After a long career as a police officer, Moira hopes a move to a luxury retirement community will mean she can finally leave the detective work to the youngsters and focus on a quieter life. But it turns out The Homestead is far from paradise.
When she discovers the body of a young woman floating in one of the pools, surrounded by thousands of dollar bills, her crime-fighting instinct kicks back in and she joins up with fellow ex-cops—and new neighbours—Philip, Lizzie and Rick to investigate the murder.
I liked the premise of ‘Death In The Sunshine’. I was hoping for an American twist on Richard Osman’s ‘The Thursday Murder Club’. In terms of the situation, there are a lot of similarities but the way the story is written is quite different.
For some reason, Steph Broadribb decided to write ‘Death In The Sunshine’ in the third person present tense. I found this very distracting. I kept translating it in my head to third person past tense, which seems a more natural way of describing things. I’ve seen third person present tense used in short stories to increase a sense of immediacy and or intimacy but this story doesn’t deliver either of those things. The story feels like it’s being told at arm’s length. Even though each chapter is told from the point of view of one of the main characters, you don’t get inside their heads. It reads like a screenplay with added notes for the actors.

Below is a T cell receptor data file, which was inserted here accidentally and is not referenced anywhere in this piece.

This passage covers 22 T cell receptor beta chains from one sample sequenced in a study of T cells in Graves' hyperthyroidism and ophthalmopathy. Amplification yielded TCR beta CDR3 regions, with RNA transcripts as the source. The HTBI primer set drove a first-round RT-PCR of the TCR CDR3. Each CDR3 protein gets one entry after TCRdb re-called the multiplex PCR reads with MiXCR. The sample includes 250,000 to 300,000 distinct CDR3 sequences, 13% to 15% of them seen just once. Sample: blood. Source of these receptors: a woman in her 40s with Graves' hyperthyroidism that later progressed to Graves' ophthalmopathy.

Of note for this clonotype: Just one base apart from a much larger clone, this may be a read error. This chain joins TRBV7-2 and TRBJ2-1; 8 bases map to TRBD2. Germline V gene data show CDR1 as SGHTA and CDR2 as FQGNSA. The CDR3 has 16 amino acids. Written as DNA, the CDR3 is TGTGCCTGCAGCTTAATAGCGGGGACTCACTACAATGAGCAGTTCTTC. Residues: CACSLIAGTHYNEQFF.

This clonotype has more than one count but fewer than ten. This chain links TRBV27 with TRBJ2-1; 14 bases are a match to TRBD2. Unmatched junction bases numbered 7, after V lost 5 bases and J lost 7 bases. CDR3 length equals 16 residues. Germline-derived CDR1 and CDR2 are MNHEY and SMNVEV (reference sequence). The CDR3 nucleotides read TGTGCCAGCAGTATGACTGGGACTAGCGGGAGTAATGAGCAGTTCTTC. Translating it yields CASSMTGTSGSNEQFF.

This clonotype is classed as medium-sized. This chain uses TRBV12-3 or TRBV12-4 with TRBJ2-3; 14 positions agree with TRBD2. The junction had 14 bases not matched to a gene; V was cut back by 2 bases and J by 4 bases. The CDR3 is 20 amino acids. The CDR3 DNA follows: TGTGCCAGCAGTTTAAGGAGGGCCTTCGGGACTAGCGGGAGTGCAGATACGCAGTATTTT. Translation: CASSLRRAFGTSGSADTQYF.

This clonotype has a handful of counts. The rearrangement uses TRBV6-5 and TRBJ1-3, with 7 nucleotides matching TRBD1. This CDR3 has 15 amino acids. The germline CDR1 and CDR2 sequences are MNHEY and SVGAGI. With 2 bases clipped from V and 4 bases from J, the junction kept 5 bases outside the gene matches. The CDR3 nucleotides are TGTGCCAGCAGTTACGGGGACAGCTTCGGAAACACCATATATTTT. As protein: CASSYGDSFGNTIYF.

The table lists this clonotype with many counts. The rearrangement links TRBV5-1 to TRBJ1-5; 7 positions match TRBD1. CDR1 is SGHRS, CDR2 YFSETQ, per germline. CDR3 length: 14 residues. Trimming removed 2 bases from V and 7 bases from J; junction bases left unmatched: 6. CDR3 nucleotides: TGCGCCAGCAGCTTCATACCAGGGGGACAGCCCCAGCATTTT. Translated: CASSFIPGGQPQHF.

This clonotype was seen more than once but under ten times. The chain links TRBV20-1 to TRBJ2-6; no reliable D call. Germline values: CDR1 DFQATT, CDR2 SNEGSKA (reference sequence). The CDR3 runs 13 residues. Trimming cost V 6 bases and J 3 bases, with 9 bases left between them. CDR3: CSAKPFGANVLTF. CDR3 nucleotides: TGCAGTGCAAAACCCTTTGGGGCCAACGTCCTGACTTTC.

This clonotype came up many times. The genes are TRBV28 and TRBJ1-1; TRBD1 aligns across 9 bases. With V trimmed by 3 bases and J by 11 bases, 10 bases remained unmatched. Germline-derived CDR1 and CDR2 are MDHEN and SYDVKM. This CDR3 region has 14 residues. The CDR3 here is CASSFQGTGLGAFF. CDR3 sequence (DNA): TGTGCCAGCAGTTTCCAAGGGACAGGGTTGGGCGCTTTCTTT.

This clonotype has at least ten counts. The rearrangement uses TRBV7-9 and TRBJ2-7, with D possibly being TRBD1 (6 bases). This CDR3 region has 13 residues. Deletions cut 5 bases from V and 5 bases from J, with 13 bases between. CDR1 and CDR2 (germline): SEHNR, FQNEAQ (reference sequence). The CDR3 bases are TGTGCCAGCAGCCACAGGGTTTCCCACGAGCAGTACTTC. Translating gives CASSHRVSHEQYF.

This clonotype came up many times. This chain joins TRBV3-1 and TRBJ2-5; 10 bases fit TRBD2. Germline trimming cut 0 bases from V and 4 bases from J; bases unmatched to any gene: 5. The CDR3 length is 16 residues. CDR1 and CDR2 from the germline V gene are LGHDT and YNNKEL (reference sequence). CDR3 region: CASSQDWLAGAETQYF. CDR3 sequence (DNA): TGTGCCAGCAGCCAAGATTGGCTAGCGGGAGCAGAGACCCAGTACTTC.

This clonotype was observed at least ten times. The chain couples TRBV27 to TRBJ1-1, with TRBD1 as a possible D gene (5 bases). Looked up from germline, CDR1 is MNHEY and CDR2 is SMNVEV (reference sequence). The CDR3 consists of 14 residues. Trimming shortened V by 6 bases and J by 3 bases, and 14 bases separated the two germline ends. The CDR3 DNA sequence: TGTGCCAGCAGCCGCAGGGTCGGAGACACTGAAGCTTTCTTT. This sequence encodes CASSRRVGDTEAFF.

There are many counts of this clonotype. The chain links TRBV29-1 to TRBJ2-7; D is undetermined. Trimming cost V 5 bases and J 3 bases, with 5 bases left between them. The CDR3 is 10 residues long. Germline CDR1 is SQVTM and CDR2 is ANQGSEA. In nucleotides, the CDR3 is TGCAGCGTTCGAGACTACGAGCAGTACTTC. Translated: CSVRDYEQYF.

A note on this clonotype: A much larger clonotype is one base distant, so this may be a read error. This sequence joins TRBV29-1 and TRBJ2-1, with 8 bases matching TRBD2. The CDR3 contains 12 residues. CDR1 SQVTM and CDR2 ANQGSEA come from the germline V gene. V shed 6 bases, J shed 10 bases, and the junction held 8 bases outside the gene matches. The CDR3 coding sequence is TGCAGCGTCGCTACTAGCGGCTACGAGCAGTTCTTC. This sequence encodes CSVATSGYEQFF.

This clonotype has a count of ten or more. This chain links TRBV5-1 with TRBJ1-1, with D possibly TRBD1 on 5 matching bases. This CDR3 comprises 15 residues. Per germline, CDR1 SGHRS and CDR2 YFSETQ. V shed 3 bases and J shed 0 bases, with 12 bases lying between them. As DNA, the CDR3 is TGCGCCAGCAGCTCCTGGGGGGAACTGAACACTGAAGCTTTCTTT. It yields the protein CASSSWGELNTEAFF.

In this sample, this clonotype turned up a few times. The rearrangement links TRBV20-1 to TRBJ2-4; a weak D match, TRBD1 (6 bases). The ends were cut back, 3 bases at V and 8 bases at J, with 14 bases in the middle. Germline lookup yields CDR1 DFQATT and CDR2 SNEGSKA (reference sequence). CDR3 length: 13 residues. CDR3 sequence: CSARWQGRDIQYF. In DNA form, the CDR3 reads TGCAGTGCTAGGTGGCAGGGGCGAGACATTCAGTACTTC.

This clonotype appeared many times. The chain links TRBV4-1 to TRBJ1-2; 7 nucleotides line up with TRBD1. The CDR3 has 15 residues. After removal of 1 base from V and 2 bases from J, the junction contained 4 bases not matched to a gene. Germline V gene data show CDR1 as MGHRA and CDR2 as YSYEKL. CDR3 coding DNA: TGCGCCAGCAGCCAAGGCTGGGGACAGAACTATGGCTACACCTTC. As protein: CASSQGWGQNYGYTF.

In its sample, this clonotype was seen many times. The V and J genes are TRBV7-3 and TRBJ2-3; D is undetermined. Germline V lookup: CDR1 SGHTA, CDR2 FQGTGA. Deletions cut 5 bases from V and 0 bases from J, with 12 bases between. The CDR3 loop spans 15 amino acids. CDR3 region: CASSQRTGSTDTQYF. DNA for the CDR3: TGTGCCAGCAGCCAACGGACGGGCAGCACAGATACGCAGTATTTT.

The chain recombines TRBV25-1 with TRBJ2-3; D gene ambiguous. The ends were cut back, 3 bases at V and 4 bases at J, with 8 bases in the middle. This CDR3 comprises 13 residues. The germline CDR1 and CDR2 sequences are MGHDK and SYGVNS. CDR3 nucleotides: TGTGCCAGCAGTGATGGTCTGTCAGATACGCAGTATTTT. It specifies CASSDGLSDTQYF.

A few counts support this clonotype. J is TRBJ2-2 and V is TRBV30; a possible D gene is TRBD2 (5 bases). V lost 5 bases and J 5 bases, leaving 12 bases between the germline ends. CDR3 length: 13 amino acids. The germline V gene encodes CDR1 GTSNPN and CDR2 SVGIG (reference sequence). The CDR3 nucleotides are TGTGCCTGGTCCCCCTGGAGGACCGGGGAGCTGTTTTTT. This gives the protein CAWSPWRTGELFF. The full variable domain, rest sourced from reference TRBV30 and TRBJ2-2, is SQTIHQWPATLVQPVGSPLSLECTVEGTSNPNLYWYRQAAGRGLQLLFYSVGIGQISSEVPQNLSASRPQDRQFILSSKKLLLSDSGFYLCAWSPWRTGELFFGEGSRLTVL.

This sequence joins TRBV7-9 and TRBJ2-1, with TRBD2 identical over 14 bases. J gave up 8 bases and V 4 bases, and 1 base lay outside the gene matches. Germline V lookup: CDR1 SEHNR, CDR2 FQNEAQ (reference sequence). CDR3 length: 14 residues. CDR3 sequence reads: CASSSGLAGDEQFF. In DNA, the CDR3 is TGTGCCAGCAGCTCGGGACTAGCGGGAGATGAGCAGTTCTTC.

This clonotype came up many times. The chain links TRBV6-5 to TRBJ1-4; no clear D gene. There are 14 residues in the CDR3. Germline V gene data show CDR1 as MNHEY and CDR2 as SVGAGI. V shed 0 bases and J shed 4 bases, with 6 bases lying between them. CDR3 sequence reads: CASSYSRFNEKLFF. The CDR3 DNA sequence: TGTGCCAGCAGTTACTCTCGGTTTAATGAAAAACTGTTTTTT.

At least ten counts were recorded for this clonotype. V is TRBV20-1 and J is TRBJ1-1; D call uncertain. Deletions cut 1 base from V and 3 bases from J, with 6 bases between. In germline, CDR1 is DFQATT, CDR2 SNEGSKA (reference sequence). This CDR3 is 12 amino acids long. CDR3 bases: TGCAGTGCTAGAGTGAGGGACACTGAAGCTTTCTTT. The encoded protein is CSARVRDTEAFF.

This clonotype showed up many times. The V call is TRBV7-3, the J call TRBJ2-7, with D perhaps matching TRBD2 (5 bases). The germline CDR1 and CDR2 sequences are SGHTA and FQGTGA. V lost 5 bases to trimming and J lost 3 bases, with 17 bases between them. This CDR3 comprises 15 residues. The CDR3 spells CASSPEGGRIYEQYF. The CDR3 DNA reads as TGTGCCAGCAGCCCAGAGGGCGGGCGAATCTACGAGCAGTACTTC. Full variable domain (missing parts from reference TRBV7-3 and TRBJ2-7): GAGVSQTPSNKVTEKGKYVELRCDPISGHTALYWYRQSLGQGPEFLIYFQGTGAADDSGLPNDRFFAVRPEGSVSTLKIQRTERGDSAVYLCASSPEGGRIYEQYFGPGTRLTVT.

I stuck with the book because I’d hoped that the plot might make up for the storytelling but it hasn’t so far. The choice of tense continues to flatten out the storytelling. The characterisation is minimal. The writing is sparse. The ‘I have a secret that the others mustn’t discover’ stuff is heavy-handed and repetitive.
When I reached the 35% point and realised that I was not even slightly invested in the people or the murder mystery, I decided to abandon the book Life’s too short to struggle through a book that isn’t working for me.